For somebody who is only used to reading text books and factual writing like science reviews and other material the “Humanities and Social Studies” section in the GAMSAT test can be very baffling when you first come across it. Unfortunately many types of study course limit your exposure to other topics that might not be in their remit,
we hope that you’ll see how to remedy those deficits in your forthcoming preparation. We’re going to look at some techniques that you can use to make the most of these very often obscure texts that you can expect to come across in Section 1.
Fasten your seatbelts!
Let’s face it, if you come across a foreign language for the very first time, especially under test conditions, you’re unlikely to make any sense of it. In a way if its been since your school days that you’ve read the type of texts that Section 1 has to offer, then you’re in for a nasty surprise. Filled with inferred meaning, opinions, literary devices, poetic ideas and more, for somebody not used to them these texts can be a big shock. If you know that you fall within the category of somebody who prefers the literal to the figurative, the real to the imagined, fact as opposed to opinion- then your study program needs to be tailored to helping you to make meaning out of Section 1.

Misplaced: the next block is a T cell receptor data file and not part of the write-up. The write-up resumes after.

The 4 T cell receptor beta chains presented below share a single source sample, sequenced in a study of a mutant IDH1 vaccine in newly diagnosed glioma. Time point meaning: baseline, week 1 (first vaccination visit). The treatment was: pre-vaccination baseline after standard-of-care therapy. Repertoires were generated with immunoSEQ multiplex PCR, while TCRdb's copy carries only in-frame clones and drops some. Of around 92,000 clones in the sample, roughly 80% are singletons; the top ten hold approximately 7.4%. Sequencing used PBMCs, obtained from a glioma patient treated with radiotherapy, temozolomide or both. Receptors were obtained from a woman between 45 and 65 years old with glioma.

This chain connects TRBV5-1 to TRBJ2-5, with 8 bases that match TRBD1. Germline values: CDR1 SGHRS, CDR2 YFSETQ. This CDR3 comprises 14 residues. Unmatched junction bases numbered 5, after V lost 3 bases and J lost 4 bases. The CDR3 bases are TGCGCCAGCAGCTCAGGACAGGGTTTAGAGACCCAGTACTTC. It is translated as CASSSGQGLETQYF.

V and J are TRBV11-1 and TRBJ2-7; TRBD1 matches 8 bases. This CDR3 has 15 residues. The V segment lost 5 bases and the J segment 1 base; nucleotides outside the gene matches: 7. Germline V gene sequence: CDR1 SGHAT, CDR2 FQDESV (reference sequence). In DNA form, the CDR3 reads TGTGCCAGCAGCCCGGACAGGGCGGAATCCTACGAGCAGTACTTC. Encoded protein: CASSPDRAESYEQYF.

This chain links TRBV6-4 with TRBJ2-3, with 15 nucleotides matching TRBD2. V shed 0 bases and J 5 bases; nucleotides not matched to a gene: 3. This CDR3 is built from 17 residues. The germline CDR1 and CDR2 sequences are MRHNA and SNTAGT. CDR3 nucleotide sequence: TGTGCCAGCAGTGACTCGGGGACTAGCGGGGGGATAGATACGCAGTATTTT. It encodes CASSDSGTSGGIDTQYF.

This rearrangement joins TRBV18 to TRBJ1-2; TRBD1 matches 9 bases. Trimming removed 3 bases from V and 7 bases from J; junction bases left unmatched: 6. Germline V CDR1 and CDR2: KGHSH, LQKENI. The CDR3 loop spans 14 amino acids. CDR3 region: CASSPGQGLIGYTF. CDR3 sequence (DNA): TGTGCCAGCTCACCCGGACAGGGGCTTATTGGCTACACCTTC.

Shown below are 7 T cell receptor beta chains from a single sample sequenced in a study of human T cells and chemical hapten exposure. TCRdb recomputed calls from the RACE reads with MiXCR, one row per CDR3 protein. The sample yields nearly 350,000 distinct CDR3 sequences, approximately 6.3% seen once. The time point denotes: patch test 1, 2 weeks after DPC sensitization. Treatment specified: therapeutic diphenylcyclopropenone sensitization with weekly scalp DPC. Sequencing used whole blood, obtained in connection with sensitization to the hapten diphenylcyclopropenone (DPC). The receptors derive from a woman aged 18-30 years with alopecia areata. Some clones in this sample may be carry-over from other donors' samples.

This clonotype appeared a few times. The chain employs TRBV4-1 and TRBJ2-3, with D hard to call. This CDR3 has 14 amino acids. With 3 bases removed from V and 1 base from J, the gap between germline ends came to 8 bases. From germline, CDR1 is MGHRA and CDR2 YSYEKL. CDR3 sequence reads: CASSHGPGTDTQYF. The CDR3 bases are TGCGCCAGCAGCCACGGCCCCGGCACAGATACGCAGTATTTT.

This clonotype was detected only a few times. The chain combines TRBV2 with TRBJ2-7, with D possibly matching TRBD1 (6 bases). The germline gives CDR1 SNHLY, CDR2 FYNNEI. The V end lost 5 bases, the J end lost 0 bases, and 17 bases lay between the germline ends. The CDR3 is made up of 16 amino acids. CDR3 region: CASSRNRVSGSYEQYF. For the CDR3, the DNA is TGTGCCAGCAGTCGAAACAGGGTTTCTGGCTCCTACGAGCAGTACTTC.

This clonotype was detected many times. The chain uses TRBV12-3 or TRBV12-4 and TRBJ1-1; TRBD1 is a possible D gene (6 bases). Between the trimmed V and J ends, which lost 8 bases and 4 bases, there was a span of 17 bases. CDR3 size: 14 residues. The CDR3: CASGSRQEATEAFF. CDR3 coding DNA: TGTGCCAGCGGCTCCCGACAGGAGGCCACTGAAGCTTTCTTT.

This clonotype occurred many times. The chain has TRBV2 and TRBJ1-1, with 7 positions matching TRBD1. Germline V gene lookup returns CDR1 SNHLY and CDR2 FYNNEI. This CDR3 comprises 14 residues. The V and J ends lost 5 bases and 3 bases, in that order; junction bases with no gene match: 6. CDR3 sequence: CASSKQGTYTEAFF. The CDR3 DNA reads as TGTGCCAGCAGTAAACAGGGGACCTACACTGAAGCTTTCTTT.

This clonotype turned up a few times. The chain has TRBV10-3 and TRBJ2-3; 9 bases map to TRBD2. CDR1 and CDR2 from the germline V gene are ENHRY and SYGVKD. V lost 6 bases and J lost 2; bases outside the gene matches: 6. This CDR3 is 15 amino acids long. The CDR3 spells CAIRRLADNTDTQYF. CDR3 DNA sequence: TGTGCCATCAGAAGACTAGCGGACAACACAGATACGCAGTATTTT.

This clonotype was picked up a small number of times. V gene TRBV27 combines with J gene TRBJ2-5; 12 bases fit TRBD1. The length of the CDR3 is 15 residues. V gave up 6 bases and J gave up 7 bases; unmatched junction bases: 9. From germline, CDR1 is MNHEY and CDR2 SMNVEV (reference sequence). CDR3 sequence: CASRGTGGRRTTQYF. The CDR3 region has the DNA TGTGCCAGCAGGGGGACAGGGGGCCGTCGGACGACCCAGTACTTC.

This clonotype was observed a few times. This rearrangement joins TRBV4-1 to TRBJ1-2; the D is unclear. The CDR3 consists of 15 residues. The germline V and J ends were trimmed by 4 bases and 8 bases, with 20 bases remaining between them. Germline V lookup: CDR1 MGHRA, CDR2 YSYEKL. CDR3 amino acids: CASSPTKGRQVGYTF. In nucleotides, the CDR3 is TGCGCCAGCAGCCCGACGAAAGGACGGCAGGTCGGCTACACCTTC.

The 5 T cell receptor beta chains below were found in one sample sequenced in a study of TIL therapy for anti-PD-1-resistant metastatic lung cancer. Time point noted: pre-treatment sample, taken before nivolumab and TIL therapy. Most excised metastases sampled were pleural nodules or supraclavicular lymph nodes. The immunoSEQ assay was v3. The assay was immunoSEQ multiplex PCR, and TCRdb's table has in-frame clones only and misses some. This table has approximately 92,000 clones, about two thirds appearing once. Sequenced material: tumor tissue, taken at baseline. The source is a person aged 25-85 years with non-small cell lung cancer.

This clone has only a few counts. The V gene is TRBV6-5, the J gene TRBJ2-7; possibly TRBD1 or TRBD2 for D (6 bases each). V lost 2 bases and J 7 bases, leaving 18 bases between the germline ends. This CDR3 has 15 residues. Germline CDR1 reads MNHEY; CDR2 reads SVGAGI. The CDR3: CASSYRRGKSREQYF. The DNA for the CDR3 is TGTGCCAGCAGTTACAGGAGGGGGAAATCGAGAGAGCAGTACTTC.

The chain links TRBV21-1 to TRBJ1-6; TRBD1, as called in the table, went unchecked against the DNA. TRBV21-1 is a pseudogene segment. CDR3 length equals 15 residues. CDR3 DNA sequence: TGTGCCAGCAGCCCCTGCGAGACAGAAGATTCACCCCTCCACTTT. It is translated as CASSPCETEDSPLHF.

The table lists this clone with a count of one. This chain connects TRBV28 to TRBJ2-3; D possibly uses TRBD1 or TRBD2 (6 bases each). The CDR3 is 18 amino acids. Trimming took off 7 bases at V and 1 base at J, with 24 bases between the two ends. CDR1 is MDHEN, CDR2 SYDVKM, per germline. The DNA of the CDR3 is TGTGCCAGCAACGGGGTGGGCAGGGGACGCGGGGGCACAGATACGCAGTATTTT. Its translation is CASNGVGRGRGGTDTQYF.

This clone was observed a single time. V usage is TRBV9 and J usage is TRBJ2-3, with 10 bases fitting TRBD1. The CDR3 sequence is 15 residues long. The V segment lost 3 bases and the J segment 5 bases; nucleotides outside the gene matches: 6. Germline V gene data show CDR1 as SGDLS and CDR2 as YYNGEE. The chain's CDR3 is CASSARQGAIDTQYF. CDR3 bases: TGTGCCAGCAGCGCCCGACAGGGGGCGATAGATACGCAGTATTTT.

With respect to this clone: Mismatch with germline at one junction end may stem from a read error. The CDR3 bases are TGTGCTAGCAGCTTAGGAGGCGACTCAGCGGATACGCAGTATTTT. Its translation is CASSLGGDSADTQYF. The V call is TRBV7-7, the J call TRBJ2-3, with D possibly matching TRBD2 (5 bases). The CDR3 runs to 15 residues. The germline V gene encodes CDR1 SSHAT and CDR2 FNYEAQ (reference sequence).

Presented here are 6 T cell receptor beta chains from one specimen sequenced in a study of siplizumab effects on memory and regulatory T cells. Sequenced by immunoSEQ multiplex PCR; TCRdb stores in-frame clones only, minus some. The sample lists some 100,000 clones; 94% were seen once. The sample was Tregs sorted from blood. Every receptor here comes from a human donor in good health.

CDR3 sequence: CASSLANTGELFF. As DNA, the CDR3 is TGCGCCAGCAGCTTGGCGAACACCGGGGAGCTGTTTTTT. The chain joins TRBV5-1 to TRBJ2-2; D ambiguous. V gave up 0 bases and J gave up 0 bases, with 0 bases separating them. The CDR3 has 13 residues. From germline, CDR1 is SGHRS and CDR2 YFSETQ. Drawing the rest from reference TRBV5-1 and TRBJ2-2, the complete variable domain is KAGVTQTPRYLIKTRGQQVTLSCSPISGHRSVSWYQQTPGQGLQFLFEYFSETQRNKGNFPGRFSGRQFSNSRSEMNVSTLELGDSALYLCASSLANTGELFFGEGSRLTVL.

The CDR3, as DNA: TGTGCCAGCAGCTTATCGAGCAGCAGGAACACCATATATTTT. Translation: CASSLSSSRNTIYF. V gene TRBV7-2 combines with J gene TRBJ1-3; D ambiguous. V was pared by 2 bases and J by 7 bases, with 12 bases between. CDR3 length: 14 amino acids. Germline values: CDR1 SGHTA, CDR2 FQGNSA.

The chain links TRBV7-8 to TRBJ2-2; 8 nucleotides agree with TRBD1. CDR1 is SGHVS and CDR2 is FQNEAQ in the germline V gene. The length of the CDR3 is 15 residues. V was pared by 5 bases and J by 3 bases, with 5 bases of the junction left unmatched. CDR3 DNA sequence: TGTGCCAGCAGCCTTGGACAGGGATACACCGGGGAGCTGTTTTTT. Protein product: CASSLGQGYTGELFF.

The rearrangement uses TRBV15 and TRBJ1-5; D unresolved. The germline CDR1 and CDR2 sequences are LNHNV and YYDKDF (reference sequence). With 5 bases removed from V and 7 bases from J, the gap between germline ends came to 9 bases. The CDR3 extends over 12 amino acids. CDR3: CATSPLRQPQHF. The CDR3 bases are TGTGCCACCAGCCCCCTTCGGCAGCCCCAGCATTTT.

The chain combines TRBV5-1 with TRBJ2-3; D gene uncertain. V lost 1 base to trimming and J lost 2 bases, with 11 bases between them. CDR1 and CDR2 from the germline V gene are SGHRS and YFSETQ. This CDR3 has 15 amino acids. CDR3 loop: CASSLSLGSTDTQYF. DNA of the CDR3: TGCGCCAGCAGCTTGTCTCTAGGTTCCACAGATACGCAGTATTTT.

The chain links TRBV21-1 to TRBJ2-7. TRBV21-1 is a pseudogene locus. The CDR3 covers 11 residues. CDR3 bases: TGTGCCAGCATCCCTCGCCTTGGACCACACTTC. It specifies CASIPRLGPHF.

Firstly, a good reading list is absolutely crucial, you’ll find quite a few articles both on our site and on the Internet as a whole that direct you to some great GAMSAT preparation texts. The first part of your preparation should involve finding and reading widely texts that you are likely to come across in the test. These can include poetry, newspaper articles, political cartoons, speeches and more. If this type of writing makes you uncomfortable, then get comfortable with it by exposing yourself to it.